Samanta Schweblin
The enduring international fame of Argentine literature was reached long ago, and as its German readership we thank Argentina’s guest of honour appearance at the 2010 Frankfurt Book Fair for acquainting us with a wealth of new discoveries. Numbered among these literary highlights is Samanta Schweblin, whose first publications – two slim volumes of prose, “El núcleo del disturbio” (The Core of the Disturbance, 2002) and “Pájaros en la boca” (Birds in the Mouth, 2009) – immediately led to her international breakthrough. Meanwhile, her prize-winning stories have not only been translated into German, English, French, and Swedish, but also into Hungarian, Italian, and Dutch. In addition, she appears in the 2010 anthology “The Best of Young Spanish-Language Novelists” published by the renowned Granta Magazine.

Born in 1978, Samanta Schweblin grew up in Buenos Aires, where she studied film. Among other acquired skills, she learned to write screenplays and sitcoms. Before devoting herself entirely to her writing, she founded an agency specialized in web design. She began working creatively at an early age: as a child she dictated her first stories to her mother, and illustrated them herself. From her grandfather, a visual artist, she learned early on in life that one should to be in the position to manage without money. Indeed she attached so much importance to her artistic autonomy that she sought other means to support herself – which led to founding the agency. In December of 2001 the first literary prize she received as a very young woman was namely a “Fondo Nacional de las Artes” (National Endowment for the Arts), the country’s most prestigious art prize, but awarded then of all times, when the Argentine financial crisis had reached a devastating height. While this highly remunerated prize retained only its symbolic value, the financial breakdowns were followed by political ones. Despite the confusion and general uncertainty dominating Argentina at that time, Samanta Schweblin, who had only published a few articles in various newspapers until then, was taken under contract by the renowned Planeta publishers. As she stated in an interview with the Berlin newspaper Der Tagesspiegel, this bordered on a miracle: “There I was, twenty-two, an unknown writer, and a woman in Argentina, where the literary scene is largely dominated by men. Everything was against me. Those were really terrible days. There were violent protests in Buenos Aires, and twenty-five people died.”

Great violence and uncertainty have shaped Argentina’s history not only since the military dictatorship which lasted from 1976 to 1983, and even today this is reflected in various ways in its literature. But unlike many other young Argentine writers, Samanta Schweblin does not work solely with the country’s historical trauma. This strengthens a sense of latent danger in all of her stories published so far. The threat, which shows itself in countless ways without being explicitly named, develops to a palpable presence. First and foremost, this provides the undertow and tension which Schweblin attaches so much importance to. For this reason too, considering her conspicuously concise and emphatic writing style, the short story is her most preferred genre. In conversation with the magazine Páginal/12, quoted by Eberhard Falcke in his book review of the German first edition of “Birds in the Mouth” (published by Suhrkamp as “Die Wahrheit über die Zukunft”), which appeared in the German newspaper Die Zeit, Samanta Schweblin stated: “Short stories offer more possibilities for pulling the rug out from under one’s feet, and that’s what interests me about literature.”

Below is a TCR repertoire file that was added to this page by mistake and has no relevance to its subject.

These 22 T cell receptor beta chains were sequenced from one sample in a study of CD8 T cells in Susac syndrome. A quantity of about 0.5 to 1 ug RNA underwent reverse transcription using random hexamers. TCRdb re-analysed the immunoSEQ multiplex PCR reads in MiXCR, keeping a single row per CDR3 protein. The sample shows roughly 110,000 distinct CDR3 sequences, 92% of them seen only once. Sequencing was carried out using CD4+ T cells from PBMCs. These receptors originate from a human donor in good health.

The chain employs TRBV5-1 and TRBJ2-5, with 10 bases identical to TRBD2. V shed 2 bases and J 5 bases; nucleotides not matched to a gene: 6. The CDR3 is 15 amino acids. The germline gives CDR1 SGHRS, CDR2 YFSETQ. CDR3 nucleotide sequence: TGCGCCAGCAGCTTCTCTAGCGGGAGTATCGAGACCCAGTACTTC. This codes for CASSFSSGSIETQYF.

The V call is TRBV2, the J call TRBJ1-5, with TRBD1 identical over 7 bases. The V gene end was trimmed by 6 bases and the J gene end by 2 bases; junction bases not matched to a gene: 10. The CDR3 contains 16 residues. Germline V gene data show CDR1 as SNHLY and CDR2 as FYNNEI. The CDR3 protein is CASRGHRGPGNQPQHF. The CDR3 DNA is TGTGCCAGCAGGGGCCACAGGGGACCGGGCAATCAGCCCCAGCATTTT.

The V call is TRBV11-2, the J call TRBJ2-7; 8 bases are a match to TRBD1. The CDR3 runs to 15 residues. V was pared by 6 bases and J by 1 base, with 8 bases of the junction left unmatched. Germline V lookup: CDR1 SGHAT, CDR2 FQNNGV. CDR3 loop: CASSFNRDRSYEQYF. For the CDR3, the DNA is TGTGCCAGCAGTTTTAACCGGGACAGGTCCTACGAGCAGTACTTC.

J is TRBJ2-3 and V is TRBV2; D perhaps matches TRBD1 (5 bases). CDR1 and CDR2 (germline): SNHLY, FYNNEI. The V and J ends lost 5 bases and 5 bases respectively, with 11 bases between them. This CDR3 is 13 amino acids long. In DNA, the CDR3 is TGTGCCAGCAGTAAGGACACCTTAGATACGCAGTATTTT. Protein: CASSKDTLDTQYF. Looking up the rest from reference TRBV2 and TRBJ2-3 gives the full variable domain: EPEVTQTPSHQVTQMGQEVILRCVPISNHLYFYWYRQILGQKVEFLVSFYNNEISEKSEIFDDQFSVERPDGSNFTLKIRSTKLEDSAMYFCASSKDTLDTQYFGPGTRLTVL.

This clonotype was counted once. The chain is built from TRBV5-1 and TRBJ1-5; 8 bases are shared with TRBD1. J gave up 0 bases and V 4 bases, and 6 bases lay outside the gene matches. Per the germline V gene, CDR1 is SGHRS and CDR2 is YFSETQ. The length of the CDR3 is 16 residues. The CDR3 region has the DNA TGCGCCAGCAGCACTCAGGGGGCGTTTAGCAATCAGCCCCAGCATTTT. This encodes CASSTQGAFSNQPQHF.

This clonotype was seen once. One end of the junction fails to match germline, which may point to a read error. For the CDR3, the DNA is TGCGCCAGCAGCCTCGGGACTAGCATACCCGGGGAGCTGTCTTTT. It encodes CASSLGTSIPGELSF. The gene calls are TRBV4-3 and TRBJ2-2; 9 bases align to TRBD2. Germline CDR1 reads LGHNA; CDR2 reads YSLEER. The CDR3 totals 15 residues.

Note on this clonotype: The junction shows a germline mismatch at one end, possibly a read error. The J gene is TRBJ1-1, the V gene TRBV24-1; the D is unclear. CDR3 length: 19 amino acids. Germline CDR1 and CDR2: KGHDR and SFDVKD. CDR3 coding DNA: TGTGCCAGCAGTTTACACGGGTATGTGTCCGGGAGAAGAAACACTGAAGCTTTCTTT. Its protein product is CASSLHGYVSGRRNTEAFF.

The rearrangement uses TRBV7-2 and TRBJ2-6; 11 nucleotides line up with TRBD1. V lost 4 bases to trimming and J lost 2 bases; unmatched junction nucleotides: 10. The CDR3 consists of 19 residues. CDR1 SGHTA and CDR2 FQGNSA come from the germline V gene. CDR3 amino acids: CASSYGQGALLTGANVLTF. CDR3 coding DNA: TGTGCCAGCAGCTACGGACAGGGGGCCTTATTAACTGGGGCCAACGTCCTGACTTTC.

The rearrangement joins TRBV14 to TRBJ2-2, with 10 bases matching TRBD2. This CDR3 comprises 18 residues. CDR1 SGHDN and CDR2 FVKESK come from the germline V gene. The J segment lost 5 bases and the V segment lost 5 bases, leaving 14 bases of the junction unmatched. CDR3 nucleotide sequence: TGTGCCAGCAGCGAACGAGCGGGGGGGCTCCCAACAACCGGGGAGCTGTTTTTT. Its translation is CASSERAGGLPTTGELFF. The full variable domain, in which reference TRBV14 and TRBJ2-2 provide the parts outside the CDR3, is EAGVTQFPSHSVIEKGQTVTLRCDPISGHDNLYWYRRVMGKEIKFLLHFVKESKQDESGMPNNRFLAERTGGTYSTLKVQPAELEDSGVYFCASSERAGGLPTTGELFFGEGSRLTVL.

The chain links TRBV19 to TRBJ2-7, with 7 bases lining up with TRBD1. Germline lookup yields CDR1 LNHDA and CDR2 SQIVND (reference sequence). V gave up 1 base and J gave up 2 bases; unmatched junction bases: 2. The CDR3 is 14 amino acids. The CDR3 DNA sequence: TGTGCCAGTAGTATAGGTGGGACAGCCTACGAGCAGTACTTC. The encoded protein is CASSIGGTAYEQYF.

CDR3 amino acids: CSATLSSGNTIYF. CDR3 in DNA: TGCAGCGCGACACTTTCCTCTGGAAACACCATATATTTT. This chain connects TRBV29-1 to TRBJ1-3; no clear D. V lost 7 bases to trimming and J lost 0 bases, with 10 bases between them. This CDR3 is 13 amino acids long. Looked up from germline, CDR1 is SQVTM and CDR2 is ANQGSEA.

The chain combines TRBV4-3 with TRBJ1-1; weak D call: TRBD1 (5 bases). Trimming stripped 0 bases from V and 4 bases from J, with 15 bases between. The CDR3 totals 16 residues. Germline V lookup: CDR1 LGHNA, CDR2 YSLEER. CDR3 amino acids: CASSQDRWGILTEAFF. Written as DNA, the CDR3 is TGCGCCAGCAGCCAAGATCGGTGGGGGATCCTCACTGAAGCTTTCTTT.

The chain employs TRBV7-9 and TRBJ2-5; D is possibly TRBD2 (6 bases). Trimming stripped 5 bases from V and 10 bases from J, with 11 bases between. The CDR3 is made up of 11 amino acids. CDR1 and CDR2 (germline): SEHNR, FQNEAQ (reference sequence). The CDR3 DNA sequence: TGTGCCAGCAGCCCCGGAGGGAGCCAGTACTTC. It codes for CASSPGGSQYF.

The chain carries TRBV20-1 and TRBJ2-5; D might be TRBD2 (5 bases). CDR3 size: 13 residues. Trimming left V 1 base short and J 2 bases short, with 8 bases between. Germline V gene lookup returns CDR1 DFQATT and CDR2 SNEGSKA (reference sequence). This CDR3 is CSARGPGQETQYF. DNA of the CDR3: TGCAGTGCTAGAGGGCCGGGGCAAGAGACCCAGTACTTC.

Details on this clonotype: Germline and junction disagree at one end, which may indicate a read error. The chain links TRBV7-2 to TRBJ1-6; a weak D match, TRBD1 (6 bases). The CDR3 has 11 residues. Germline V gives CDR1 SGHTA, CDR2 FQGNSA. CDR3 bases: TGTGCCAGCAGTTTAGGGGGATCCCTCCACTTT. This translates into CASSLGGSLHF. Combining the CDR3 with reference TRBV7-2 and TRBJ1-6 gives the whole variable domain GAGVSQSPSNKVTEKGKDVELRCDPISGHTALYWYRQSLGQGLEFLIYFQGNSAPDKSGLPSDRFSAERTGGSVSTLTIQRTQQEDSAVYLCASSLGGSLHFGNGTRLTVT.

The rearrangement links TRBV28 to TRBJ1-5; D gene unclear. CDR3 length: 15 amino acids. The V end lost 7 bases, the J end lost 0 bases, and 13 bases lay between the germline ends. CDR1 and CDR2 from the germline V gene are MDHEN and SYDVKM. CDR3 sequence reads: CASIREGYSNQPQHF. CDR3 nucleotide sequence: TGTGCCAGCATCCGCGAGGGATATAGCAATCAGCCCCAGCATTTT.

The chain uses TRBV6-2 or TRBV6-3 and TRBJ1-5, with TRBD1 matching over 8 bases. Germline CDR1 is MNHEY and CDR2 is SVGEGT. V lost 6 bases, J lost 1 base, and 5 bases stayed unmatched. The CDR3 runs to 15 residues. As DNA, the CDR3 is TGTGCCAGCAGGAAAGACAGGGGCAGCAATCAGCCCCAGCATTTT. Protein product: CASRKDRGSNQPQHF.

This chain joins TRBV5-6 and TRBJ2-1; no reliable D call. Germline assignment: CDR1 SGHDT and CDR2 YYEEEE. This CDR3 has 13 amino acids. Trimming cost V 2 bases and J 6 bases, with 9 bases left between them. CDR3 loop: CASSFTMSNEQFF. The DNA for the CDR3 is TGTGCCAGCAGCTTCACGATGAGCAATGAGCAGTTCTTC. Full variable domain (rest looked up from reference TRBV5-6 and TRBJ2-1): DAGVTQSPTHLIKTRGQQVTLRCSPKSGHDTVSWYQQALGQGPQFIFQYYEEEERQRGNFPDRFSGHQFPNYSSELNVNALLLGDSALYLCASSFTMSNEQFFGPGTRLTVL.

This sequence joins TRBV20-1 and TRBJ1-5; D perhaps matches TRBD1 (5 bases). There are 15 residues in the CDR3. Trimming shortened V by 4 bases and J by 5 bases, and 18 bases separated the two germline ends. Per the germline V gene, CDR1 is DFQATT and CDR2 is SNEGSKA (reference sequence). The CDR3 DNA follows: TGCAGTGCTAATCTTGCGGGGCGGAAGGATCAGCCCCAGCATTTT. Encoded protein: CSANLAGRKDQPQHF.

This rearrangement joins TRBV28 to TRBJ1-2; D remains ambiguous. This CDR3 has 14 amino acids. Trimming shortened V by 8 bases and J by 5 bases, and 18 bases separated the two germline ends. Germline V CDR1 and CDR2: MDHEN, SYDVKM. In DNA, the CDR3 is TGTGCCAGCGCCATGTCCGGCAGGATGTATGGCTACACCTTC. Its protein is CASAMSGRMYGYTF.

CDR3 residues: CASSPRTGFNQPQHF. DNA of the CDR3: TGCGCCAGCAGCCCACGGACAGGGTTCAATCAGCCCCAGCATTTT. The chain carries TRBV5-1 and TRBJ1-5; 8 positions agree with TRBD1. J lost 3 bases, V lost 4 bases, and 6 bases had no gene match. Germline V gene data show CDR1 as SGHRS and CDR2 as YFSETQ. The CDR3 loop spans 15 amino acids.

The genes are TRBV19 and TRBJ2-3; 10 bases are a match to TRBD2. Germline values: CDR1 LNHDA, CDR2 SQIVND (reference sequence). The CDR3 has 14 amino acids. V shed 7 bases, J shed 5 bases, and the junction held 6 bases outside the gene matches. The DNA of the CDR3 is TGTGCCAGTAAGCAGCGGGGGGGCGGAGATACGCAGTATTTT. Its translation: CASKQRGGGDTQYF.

In just 130 pages, “Birds in the Mouth” presents a great deal of upsetting and abysmal material without the slightest trace of sensationalism. Its fourteen stories revolve around universal and timeless subjects like family, divorce, loneliness, aggression, poverty, and illness, without the writer renouncing her contemporary gaze. The volume begins and ends with a story connected to wishing for a child. The first story, “In the Steppe”, leads literally into the pampas, the mythical, identity-stimulating setting of the early Argentine literary tradition and links the seemingly archaic, nocturnal hunt for an unnamed creature with the longing for a baby of one’s own – a longing that can be stilled in ultramodern laboratories, and the last story, “Conserves”, which plays against precisely this backdrop, reverses the simple process as economically as expressively illustrated, and goes on to show in which direction reproductive medicine might develop next. This would not be the first time – in the broadest sense – that fantastic literature anticipates prospective developments. But Samanta Schweblin hardly wants to be pigeonholed in this area, as she confessed to the interviewer from the newspaper Der Tagesspiegel: “Reality is made up of odds and ends, which can cause a situation to tip over into sheer eeriness. The closer the fantastic is to the normal, the eerier it becomes. That’s why all my stories begin with perfectly normal situations. (…) Argentine literature criticism associates me with the tradition of Luis Borges and Julio Cortázar. Of course, I’m honoured. I admire their work. But I don’t think my stories qualify as fantastic literature. Since they could all happen exactly as told!”

Therefore the more long-lasting the shiver that these masterly precise and laconic stories cause in mesmerized readers. Writer and translator Angelica Ammar has paid close attention to maintaining their atmospheric density and poetic allure in her transcription of the original texts into German.

Text: Patricia Klobusiczky